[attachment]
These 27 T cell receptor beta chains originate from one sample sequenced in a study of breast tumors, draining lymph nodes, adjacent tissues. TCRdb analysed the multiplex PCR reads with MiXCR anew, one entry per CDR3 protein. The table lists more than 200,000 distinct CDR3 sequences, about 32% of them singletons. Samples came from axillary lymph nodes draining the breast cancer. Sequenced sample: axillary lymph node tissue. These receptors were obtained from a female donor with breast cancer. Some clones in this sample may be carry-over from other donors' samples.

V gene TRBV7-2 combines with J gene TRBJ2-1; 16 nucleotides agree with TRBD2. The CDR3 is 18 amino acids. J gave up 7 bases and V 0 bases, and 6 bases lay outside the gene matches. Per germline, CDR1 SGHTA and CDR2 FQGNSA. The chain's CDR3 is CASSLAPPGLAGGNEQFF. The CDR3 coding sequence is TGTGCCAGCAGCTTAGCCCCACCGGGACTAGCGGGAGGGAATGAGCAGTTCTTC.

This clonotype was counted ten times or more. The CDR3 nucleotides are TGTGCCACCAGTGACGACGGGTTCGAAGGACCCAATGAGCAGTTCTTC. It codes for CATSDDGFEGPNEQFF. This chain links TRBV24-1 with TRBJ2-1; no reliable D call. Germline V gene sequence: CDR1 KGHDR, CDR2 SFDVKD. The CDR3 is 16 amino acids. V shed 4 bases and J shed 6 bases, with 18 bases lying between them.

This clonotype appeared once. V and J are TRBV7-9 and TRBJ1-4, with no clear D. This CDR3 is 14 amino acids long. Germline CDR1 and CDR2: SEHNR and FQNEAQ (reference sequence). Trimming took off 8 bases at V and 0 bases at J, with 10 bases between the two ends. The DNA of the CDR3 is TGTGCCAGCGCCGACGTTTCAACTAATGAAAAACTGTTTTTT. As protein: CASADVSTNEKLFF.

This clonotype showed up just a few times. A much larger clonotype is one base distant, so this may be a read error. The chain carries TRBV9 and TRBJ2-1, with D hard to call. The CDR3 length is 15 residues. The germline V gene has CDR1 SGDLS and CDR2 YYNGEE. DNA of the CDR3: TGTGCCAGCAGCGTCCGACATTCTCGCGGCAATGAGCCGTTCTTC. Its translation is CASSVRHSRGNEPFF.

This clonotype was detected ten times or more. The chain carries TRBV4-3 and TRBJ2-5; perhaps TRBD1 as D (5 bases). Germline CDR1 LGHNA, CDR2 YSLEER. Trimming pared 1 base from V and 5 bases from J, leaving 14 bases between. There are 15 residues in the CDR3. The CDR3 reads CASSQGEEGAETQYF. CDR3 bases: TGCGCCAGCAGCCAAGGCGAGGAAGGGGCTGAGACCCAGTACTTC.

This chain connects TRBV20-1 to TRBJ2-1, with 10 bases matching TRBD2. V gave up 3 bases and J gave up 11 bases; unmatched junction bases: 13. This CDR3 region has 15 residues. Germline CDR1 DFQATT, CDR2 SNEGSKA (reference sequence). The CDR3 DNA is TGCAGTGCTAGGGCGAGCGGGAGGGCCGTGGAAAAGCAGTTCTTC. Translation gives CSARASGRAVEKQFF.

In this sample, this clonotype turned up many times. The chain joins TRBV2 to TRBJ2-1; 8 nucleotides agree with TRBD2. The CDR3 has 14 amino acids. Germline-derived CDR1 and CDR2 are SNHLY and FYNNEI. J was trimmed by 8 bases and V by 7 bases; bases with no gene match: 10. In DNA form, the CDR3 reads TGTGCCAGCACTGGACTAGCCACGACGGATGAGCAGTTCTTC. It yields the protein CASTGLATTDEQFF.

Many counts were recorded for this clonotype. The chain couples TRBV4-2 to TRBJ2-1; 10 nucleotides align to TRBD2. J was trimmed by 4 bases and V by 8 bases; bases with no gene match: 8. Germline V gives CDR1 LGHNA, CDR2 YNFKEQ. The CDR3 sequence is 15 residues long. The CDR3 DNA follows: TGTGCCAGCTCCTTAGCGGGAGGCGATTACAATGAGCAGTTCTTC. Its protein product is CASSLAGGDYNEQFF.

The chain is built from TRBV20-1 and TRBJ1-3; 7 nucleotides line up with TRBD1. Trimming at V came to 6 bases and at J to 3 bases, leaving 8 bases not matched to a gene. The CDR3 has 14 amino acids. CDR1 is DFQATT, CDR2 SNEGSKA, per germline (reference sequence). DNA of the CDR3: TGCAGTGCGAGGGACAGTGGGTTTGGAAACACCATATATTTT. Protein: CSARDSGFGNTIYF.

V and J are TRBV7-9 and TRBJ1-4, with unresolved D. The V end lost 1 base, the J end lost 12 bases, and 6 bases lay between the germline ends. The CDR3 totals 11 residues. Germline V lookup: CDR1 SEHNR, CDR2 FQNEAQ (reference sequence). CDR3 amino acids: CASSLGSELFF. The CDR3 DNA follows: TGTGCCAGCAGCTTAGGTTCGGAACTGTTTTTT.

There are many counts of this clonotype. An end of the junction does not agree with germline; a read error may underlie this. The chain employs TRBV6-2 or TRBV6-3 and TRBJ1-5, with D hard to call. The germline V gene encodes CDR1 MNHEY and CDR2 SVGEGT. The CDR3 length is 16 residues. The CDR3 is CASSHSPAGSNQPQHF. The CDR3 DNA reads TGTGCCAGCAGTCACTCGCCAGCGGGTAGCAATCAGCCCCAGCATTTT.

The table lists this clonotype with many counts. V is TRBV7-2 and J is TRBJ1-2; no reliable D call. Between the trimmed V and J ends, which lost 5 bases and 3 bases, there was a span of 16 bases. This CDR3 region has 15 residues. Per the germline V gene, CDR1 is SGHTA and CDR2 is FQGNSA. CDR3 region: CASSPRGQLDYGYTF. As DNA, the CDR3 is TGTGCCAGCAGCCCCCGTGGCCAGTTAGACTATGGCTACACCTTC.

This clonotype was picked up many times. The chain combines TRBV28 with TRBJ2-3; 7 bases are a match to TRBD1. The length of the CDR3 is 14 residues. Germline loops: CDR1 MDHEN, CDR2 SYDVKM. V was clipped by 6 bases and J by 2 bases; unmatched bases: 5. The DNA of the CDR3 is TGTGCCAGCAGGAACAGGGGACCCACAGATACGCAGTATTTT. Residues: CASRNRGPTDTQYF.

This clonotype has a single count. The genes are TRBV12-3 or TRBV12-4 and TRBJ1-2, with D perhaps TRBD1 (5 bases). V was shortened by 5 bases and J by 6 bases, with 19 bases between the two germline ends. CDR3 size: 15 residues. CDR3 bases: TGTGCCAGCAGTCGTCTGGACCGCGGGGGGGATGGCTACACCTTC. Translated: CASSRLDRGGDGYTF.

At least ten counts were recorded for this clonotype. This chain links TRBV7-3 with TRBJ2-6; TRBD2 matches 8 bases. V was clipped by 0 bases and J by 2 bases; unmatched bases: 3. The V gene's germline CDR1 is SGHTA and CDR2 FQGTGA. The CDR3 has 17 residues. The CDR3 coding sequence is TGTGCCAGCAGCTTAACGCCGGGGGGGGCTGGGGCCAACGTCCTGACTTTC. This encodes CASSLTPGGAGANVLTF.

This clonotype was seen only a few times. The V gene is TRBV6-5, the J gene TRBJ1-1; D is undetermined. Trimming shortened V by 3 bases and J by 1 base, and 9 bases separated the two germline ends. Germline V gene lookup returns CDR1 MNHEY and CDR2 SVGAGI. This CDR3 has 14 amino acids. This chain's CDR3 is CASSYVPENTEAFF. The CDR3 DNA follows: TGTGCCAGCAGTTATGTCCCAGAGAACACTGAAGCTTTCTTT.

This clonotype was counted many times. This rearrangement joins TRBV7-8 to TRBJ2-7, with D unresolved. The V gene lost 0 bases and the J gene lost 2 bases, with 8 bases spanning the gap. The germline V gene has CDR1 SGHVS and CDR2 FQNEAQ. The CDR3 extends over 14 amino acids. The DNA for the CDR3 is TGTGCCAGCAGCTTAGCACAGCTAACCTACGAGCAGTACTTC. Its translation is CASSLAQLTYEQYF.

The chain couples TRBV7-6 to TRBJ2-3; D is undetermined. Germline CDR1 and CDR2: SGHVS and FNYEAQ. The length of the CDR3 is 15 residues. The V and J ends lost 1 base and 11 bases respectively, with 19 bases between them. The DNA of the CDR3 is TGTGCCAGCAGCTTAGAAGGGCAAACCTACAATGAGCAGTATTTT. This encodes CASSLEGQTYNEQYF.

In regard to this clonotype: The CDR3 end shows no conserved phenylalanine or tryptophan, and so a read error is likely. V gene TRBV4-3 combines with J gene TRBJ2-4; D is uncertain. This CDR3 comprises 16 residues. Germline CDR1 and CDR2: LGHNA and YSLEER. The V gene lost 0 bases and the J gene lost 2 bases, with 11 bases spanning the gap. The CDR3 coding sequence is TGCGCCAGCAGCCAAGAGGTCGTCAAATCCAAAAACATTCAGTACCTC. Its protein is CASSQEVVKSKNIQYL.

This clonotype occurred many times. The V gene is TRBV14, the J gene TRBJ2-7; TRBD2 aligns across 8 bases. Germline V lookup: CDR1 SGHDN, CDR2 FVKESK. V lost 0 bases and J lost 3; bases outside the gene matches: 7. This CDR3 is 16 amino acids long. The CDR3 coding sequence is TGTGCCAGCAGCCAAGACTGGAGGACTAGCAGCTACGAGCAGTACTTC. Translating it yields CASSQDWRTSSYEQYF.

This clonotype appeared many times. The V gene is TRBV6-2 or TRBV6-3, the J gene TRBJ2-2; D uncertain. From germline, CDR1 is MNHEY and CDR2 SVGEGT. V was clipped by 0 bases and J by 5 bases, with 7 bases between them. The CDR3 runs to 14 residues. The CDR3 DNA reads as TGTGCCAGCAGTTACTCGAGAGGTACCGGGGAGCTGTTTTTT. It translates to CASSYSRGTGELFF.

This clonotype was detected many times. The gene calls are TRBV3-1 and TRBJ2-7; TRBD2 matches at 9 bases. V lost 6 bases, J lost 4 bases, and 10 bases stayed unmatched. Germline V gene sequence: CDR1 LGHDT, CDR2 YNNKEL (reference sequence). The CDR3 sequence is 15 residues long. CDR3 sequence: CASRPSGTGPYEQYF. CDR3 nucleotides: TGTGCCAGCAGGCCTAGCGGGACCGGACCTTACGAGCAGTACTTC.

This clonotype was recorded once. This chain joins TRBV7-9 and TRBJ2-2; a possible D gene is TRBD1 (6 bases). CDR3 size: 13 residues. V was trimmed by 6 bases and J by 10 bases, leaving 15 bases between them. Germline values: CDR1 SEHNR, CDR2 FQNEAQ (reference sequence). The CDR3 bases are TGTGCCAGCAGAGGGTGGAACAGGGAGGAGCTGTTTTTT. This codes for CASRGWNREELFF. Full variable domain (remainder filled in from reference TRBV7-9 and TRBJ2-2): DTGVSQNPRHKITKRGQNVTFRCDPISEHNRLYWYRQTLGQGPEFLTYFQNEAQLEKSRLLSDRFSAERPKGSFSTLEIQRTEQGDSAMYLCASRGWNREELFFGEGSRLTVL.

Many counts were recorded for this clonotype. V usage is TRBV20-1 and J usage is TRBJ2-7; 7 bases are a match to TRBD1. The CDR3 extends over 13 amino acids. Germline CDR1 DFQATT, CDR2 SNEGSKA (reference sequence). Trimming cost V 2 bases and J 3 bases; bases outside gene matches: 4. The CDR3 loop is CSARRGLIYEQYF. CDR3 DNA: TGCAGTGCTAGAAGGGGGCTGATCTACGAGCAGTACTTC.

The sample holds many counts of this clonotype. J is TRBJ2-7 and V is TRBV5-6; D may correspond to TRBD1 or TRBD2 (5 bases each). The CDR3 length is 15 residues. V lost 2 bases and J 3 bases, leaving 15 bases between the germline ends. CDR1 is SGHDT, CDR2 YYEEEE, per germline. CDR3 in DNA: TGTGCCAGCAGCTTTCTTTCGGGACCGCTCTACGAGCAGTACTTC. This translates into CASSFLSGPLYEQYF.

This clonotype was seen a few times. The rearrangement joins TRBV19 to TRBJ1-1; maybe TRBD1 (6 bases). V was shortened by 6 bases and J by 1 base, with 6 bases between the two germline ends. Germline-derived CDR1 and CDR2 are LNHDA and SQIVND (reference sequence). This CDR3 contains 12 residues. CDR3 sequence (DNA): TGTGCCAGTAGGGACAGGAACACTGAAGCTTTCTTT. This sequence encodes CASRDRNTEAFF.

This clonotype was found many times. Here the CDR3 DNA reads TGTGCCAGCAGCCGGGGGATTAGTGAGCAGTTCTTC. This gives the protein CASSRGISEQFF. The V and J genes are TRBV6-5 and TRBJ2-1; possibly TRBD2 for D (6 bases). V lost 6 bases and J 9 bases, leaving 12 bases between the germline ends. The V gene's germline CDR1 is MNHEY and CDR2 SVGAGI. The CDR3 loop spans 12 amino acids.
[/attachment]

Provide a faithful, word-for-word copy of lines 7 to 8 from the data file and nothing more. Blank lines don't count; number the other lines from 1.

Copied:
This chain connects TRBV20-1 to TRBJ2-1, with 10 bases matching TRBD2. V gave up 3 bases and J gave up 11 bases; unmatched junction bases: 13. This CDR3 region has 15 residues. Germline CDR1 DFQATT, CDR2 SNEGSKA (reference sequence). The CDR3 DNA is TGCAGTGCTAGGGCGAGCGGGAGGGCCGTGGAAAAGCAGTTCTTC. Translation gives CSARASGRAVEKQFF.

In this sample, this clonotype turned up many times. The chain joins TRBV2 to TRBJ2-1; 8 nucleotides agree with TRBD2. The CDR3 has 14 amino acids. Germline-derived CDR1 and CDR2 are SNHLY and FYNNEI. J was trimmed by 8 bases and V by 7 bases; bases with no gene match: 10. In DNA form, the CDR3 reads TGTGCCAGCACTGGACTAGCCACGACGGATGAGCAGTTCTTC. It yields the protein CASTGLATTDEQFF.